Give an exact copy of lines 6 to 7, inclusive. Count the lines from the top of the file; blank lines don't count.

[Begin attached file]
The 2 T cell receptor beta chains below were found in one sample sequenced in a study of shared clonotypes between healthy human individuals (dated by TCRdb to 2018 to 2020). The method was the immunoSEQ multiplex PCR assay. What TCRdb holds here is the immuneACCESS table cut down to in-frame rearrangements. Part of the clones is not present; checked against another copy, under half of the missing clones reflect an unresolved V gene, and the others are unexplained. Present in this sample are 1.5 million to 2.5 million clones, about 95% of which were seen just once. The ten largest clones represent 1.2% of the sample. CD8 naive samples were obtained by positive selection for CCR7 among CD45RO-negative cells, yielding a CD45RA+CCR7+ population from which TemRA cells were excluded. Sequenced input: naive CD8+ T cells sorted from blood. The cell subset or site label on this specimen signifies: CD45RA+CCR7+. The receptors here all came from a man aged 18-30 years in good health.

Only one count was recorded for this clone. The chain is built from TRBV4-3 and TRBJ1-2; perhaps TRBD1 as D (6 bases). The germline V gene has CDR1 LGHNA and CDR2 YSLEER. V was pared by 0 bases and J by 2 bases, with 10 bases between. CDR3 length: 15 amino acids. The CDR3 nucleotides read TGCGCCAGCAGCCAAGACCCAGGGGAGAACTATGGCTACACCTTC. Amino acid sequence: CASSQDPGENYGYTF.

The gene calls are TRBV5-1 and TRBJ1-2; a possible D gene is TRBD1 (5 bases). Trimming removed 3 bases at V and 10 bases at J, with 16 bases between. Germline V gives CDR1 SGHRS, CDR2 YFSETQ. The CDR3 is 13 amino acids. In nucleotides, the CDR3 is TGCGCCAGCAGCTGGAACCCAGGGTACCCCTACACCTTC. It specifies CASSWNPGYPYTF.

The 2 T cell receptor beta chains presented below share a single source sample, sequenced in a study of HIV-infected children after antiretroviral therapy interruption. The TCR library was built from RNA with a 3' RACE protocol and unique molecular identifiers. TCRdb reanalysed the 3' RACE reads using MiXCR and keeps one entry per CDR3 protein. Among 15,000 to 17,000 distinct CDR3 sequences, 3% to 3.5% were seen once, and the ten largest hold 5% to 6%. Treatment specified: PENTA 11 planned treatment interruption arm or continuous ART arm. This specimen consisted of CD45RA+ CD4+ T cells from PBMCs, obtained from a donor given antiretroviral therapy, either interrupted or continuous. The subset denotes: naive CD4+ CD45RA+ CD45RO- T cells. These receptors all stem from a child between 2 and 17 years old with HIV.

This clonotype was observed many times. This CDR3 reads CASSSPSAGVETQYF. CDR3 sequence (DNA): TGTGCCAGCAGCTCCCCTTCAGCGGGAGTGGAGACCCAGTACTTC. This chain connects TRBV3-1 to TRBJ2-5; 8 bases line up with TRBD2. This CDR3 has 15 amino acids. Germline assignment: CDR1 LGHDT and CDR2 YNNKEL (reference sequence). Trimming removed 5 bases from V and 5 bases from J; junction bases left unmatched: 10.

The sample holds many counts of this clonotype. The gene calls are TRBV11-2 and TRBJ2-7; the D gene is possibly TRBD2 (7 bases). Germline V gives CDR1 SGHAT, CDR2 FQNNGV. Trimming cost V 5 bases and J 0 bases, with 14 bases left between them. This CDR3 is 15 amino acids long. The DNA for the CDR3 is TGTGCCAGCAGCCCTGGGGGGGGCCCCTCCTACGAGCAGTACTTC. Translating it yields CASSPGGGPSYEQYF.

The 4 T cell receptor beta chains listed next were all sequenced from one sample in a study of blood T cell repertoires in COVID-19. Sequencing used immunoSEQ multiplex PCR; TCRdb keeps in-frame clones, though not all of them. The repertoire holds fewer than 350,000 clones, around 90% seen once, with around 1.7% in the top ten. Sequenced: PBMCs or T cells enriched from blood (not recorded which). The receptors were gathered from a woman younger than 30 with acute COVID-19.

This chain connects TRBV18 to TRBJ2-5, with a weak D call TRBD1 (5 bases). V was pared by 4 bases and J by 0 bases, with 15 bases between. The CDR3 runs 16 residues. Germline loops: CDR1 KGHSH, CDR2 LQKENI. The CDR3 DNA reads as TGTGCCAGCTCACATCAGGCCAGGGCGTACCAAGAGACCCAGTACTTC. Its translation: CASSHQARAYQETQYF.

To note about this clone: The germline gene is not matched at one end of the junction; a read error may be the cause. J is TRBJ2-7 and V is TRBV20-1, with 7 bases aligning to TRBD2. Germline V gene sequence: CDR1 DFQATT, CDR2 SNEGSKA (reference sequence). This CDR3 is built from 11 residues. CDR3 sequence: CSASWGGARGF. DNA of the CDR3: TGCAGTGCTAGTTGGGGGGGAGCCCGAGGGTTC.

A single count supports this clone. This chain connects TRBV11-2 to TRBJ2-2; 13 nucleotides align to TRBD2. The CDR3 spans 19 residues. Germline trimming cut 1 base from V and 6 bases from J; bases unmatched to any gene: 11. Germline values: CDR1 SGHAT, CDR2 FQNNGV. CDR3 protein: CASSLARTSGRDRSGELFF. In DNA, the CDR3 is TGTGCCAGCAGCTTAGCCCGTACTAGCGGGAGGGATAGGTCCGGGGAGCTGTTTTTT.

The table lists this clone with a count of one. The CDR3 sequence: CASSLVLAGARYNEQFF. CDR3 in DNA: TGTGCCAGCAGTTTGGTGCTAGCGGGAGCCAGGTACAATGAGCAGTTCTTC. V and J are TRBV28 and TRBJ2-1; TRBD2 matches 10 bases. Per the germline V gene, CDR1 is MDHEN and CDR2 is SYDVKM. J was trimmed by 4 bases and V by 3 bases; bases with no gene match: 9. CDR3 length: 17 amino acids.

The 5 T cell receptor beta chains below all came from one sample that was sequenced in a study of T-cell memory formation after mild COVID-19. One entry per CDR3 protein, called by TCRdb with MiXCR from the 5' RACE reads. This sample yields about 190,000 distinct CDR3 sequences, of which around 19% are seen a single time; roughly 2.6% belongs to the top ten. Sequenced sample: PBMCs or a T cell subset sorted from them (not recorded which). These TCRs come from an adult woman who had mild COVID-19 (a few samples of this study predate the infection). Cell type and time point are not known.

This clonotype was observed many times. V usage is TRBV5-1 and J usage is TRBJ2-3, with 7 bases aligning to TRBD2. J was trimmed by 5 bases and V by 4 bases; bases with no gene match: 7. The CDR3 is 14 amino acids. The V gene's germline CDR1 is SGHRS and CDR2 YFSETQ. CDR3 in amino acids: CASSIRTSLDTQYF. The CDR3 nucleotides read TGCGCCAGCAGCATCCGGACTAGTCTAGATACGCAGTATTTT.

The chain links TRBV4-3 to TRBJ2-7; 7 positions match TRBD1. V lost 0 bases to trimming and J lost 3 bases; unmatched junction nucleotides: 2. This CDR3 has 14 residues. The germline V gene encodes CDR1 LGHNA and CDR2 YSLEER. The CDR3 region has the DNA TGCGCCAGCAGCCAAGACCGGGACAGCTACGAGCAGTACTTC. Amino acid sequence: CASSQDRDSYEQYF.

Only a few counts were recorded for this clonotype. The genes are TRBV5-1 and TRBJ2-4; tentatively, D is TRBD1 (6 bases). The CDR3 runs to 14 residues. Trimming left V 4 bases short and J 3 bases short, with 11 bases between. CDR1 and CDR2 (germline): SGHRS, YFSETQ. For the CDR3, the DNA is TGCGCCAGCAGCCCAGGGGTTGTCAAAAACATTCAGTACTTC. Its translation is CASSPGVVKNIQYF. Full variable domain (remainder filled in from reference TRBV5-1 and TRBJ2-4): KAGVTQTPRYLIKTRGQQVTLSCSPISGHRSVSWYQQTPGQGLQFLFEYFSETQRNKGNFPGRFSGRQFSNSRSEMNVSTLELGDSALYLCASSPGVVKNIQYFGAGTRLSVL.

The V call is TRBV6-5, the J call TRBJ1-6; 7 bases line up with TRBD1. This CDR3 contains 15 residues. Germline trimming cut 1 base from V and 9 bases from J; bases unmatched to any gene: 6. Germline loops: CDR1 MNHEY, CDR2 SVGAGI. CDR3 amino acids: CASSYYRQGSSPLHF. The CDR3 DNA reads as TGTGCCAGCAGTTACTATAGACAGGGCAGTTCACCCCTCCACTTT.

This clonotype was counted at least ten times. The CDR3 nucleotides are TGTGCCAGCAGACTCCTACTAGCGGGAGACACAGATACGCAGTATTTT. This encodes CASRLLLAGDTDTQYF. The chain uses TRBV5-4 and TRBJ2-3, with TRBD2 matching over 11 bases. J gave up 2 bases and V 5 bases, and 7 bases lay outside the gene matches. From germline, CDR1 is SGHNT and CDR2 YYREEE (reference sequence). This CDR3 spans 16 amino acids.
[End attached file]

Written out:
The sample holds many counts of this clonotype. The gene calls are TRBV11-2 and TRBJ2-7; the D gene is possibly TRBD2 (7 bases). Germline V gives CDR1 SGHAT, CDR2 FQNNGV. Trimming cost V 5 bases and J 0 bases, with 14 bases left between them. This CDR3 is 15 amino acids long. The DNA for the CDR3 is TGTGCCAGCAGCCCTGGGGGGGGCCCCTCCTACGAGCAGTACTTC. Translating it yields CASSPGGGPSYEQYF.

The 4 T cell receptor beta chains listed next were all sequenced from one sample in a study of blood T cell repertoires in COVID-19. Sequencing used immunoSEQ multiplex PCR; TCRdb keeps in-frame clones, though not all of them. The repertoire holds fewer than 350,000 clones, around 90% seen once, with around 1.7% in the top ten. Sequenced: PBMCs or T cells enriched from blood (not recorded which). The receptors were gathered from a woman younger than 30 with acute COVID-19.